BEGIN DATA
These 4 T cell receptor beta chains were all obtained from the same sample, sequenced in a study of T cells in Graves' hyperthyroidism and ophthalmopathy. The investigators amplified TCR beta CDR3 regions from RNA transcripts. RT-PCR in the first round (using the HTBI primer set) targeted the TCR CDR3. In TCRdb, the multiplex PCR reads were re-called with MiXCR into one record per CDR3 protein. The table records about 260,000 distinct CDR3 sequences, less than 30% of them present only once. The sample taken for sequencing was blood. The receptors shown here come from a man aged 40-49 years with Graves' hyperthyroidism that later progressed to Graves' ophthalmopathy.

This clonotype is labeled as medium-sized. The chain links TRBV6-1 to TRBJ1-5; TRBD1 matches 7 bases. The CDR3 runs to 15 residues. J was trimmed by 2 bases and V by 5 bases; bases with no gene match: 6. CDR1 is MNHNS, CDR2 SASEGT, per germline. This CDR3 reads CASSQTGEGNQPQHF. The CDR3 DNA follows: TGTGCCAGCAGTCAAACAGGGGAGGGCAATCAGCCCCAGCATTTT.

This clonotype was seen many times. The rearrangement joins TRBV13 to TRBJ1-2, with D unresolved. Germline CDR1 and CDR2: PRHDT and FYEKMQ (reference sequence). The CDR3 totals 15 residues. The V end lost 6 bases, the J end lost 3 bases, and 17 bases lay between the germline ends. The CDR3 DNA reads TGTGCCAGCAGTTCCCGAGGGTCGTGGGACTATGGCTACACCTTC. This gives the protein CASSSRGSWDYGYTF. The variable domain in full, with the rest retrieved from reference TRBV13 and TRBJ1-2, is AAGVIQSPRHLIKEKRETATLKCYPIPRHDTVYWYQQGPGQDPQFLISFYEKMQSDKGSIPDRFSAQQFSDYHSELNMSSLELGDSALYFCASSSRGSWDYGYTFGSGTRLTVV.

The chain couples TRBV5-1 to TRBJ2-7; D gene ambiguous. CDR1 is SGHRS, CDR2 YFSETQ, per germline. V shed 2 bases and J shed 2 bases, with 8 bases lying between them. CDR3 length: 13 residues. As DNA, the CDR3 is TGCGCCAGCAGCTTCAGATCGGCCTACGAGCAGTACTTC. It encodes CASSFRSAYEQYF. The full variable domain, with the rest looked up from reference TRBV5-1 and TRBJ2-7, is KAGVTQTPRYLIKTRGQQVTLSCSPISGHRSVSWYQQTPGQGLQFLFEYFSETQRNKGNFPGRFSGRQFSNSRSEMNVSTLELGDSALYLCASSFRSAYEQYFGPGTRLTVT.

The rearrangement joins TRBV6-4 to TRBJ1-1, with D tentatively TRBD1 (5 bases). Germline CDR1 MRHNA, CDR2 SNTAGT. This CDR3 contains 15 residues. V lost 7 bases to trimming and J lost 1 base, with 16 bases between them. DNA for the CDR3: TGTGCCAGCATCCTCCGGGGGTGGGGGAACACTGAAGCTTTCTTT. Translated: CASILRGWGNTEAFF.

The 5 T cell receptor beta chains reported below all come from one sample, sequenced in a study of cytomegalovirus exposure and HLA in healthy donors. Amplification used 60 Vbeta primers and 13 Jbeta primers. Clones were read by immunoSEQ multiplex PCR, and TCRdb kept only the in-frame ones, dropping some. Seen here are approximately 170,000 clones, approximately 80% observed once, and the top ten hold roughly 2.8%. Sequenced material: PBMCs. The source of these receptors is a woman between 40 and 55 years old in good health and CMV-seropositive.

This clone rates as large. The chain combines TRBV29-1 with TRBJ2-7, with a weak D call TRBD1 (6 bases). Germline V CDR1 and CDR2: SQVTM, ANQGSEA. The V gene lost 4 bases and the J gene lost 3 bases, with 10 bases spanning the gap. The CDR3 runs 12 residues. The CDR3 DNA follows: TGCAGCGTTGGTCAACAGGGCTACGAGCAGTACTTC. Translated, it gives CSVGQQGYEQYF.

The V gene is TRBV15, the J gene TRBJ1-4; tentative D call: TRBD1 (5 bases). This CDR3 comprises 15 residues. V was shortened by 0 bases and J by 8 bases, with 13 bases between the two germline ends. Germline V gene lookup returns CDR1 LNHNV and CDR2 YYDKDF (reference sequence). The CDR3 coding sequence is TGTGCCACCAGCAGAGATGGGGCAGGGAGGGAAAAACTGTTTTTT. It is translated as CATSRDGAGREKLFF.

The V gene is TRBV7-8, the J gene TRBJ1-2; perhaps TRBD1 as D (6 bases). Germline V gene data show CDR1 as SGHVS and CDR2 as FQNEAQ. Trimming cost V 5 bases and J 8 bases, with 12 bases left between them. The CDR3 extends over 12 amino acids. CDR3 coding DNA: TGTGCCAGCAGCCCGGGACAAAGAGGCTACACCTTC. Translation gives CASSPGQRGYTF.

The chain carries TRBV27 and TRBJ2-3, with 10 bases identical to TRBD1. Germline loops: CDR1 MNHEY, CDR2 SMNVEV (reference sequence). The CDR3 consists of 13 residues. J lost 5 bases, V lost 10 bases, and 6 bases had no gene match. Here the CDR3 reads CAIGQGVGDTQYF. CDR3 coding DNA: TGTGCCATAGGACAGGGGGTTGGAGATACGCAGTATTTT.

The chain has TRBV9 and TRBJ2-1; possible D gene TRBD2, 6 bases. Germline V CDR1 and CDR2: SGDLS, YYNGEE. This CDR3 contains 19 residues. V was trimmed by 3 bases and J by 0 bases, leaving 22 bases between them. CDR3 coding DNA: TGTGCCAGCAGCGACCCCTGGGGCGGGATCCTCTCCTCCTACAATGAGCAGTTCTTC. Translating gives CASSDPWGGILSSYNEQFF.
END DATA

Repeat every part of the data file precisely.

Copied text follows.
These 4 T cell receptor beta chains were all obtained from the same sample, sequenced in a study of T cells in Graves' hyperthyroidism and ophthalmopathy. The investigators amplified TCR beta CDR3 regions from RNA transcripts. RT-PCR in the first round (using the HTBI primer set) targeted the TCR CDR3. In TCRdb, the multiplex PCR reads were re-called with MiXCR into one record per CDR3 protein. The table records about 260,000 distinct CDR3 sequences, less than 30% of them present only once. The sample taken for sequencing was blood. The receptors shown here come from a man aged 40-49 years with Graves' hyperthyroidism that later progressed to Graves' ophthalmopathy.

This clonotype is labeled as medium-sized. The chain links TRBV6-1 to TRBJ1-5; TRBD1 matches 7 bases. The CDR3 runs to 15 residues. J was trimmed by 2 bases and V by 5 bases; bases with no gene match: 6. CDR1 is MNHNS, CDR2 SASEGT, per germline. This CDR3 reads CASSQTGEGNQPQHF. The CDR3 DNA follows: TGTGCCAGCAGTCAAACAGGGGAGGGCAATCAGCCCCAGCATTTT.

This clonotype was seen many times. The rearrangement joins TRBV13 to TRBJ1-2, with D unresolved. Germline CDR1 and CDR2: PRHDT and FYEKMQ (reference sequence). The CDR3 totals 15 residues. The V end lost 6 bases, the J end lost 3 bases, and 17 bases lay between the germline ends. The CDR3 DNA reads TGTGCCAGCAGTTCCCGAGGGTCGTGGGACTATGGCTACACCTTC. This gives the protein CASSSRGSWDYGYTF. The variable domain in full, with the rest retrieved from reference TRBV13 and TRBJ1-2, is AAGVIQSPRHLIKEKRETATLKCYPIPRHDTVYWYQQGPGQDPQFLISFYEKMQSDKGSIPDRFSAQQFSDYHSELNMSSLELGDSALYFCASSSRGSWDYGYTFGSGTRLTVV.

The chain couples TRBV5-1 to TRBJ2-7; D gene ambiguous. CDR1 is SGHRS, CDR2 YFSETQ, per germline. V shed 2 bases and J shed 2 bases, with 8 bases lying between them. CDR3 length: 13 residues. As DNA, the CDR3 is TGCGCCAGCAGCTTCAGATCGGCCTACGAGCAGTACTTC. It encodes CASSFRSAYEQYF. The full variable domain, with the rest looked up from reference TRBV5-1 and TRBJ2-7, is KAGVTQTPRYLIKTRGQQVTLSCSPISGHRSVSWYQQTPGQGLQFLFEYFSETQRNKGNFPGRFSGRQFSNSRSEMNVSTLELGDSALYLCASSFRSAYEQYFGPGTRLTVT.

The rearrangement joins TRBV6-4 to TRBJ1-1, with D tentatively TRBD1 (5 bases). Germline CDR1 MRHNA, CDR2 SNTAGT. This CDR3 contains 15 residues. V lost 7 bases to trimming and J lost 1 base, with 16 bases between them. DNA for the CDR3: TGTGCCAGCATCCTCCGGGGGTGGGGGAACACTGAAGCTTTCTTT. Translated: CASILRGWGNTEAFF.

The 5 T cell receptor beta chains reported below all come from one sample, sequenced in a study of cytomegalovirus exposure and HLA in healthy donors. Amplification used 60 Vbeta primers and 13 Jbeta primers. Clones were read by immunoSEQ multiplex PCR, and TCRdb kept only the in-frame ones, dropping some. Seen here are approximately 170,000 clones, approximately 80% observed once, and the top ten hold roughly 2.8%. Sequenced material: PBMCs. The source of these receptors is a woman between 40 and 55 years old in good health and CMV-seropositive.

This clone rates as large. The chain combines TRBV29-1 with TRBJ2-7, with a weak D call TRBD1 (6 bases). Germline V CDR1 and CDR2: SQVTM, ANQGSEA. The V gene lost 4 bases and the J gene lost 3 bases, with 10 bases spanning the gap. The CDR3 runs 12 residues. The CDR3 DNA follows: TGCAGCGTTGGTCAACAGGGCTACGAGCAGTACTTC. Translated, it gives CSVGQQGYEQYF.

The V gene is TRBV15, the J gene TRBJ1-4; tentative D call: TRBD1 (5 bases). This CDR3 comprises 15 residues. V was shortened by 0 bases and J by 8 bases, with 13 bases between the two germline ends. Germline V gene lookup returns CDR1 LNHNV and CDR2 YYDKDF (reference sequence). The CDR3 coding sequence is TGTGCCACCAGCAGAGATGGGGCAGGGAGGGAAAAACTGTTTTTT. It is translated as CATSRDGAGREKLFF.

The V gene is TRBV7-8, the J gene TRBJ1-2; perhaps TRBD1 as D (6 bases). Germline V gene data show CDR1 as SGHVS and CDR2 as FQNEAQ. Trimming cost V 5 bases and J 8 bases, with 12 bases left between them. The CDR3 extends over 12 amino acids. CDR3 coding DNA: TGTGCCAGCAGCCCGGGACAAAGAGGCTACACCTTC. Translation gives CASSPGQRGYTF.

The chain carries TRBV27 and TRBJ2-3, with 10 bases identical to TRBD1. Germline loops: CDR1 MNHEY, CDR2 SMNVEV (reference sequence). The CDR3 consists of 13 residues. J lost 5 bases, V lost 10 bases, and 6 bases had no gene match. Here the CDR3 reads CAIGQGVGDTQYF. CDR3 coding DNA: TGTGCCATAGGACAGGGGGTTGGAGATACGCAGTATTTT.

The chain has TRBV9 and TRBJ2-1; possible D gene TRBD2, 6 bases. Germline V CDR1 and CDR2: SGDLS, YYNGEE. This CDR3 contains 19 residues. V was trimmed by 3 bases and J by 0 bases, leaving 22 bases between them. CDR3 coding DNA: TGTGCCAGCAGCGACCCCTGGGGCGGGATCCTCTCCTCCTACAATGAGCAGTTCTTC. Translating gives CASSDPWGGILSSYNEQFF.